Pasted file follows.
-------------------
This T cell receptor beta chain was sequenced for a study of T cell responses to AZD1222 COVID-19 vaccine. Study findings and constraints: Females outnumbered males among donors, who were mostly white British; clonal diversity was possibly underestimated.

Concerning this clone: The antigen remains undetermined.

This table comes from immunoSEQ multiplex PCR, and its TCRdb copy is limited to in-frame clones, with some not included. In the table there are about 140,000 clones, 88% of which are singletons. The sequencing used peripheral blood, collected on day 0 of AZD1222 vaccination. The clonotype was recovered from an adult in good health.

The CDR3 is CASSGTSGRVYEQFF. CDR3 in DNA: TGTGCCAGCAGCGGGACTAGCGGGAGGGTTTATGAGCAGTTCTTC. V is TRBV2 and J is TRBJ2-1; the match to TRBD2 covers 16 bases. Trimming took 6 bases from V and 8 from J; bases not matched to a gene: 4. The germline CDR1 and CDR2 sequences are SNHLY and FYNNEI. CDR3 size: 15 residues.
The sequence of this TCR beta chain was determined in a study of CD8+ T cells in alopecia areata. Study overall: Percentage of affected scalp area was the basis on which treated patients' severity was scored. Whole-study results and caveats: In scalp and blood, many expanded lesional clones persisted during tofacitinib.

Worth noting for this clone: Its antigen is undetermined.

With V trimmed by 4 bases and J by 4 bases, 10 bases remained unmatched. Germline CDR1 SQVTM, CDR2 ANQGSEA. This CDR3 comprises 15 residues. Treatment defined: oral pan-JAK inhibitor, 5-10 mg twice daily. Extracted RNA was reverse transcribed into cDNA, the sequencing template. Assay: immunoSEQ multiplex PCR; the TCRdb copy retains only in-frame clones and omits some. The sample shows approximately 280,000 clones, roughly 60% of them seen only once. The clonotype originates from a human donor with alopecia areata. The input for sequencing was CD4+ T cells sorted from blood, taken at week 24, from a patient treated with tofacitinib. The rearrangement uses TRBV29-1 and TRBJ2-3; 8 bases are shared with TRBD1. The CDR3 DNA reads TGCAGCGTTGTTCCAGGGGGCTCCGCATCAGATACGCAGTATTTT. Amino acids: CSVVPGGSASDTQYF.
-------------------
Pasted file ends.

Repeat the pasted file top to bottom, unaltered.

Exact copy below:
This T cell receptor beta chain was sequenced for a study of T cell responses to AZD1222 COVID-19 vaccine. Study findings and constraints: Females outnumbered males among donors, who were mostly white British; clonal diversity was possibly underestimated.

Concerning this clone: The antigen remains undetermined.

This table comes from immunoSEQ multiplex PCR, and its TCRdb copy is limited to in-frame clones, with some not included. In the table there are about 140,000 clones, 88% of which are singletons. The sequencing used peripheral blood, collected on day 0 of AZD1222 vaccination. The clonotype was recovered from an adult in good health.

The CDR3 is CASSGTSGRVYEQFF. CDR3 in DNA: TGTGCCAGCAGCGGGACTAGCGGGAGGGTTTATGAGCAGTTCTTC. V is TRBV2 and J is TRBJ2-1; the match to TRBD2 covers 16 bases. Trimming took 6 bases from V and 8 from J; bases not matched to a gene: 4. The germline CDR1 and CDR2 sequences are SNHLY and FYNNEI. CDR3 size: 15 residues.
The sequence of this TCR beta chain was determined in a study of CD8+ T cells in alopecia areata. Study overall: Percentage of affected scalp area was the basis on which treated patients' severity was scored. Whole-study results and caveats: In scalp and blood, many expanded lesional clones persisted during tofacitinib.

Worth noting for this clone: Its antigen is undetermined.

With V trimmed by 4 bases and J by 4 bases, 10 bases remained unmatched. Germline CDR1 SQVTM, CDR2 ANQGSEA. This CDR3 comprises 15 residues. Treatment defined: oral pan-JAK inhibitor, 5-10 mg twice daily. Extracted RNA was reverse transcribed into cDNA, the sequencing template. Assay: immunoSEQ multiplex PCR; the TCRdb copy retains only in-frame clones and omits some. The sample shows approximately 280,000 clones, roughly 60% of them seen only once. The clonotype originates from a human donor with alopecia areata. The input for sequencing was CD4+ T cells sorted from blood, taken at week 24, from a patient treated with tofacitinib. The rearrangement uses TRBV29-1 and TRBJ2-3; 8 bases are shared with TRBD1. The CDR3 DNA reads TGCAGCGTTGTTCCAGGGGGCTCCGCATCAGATACGCAGTATTTT. Amino acids: CSVVPGGSASDTQYF.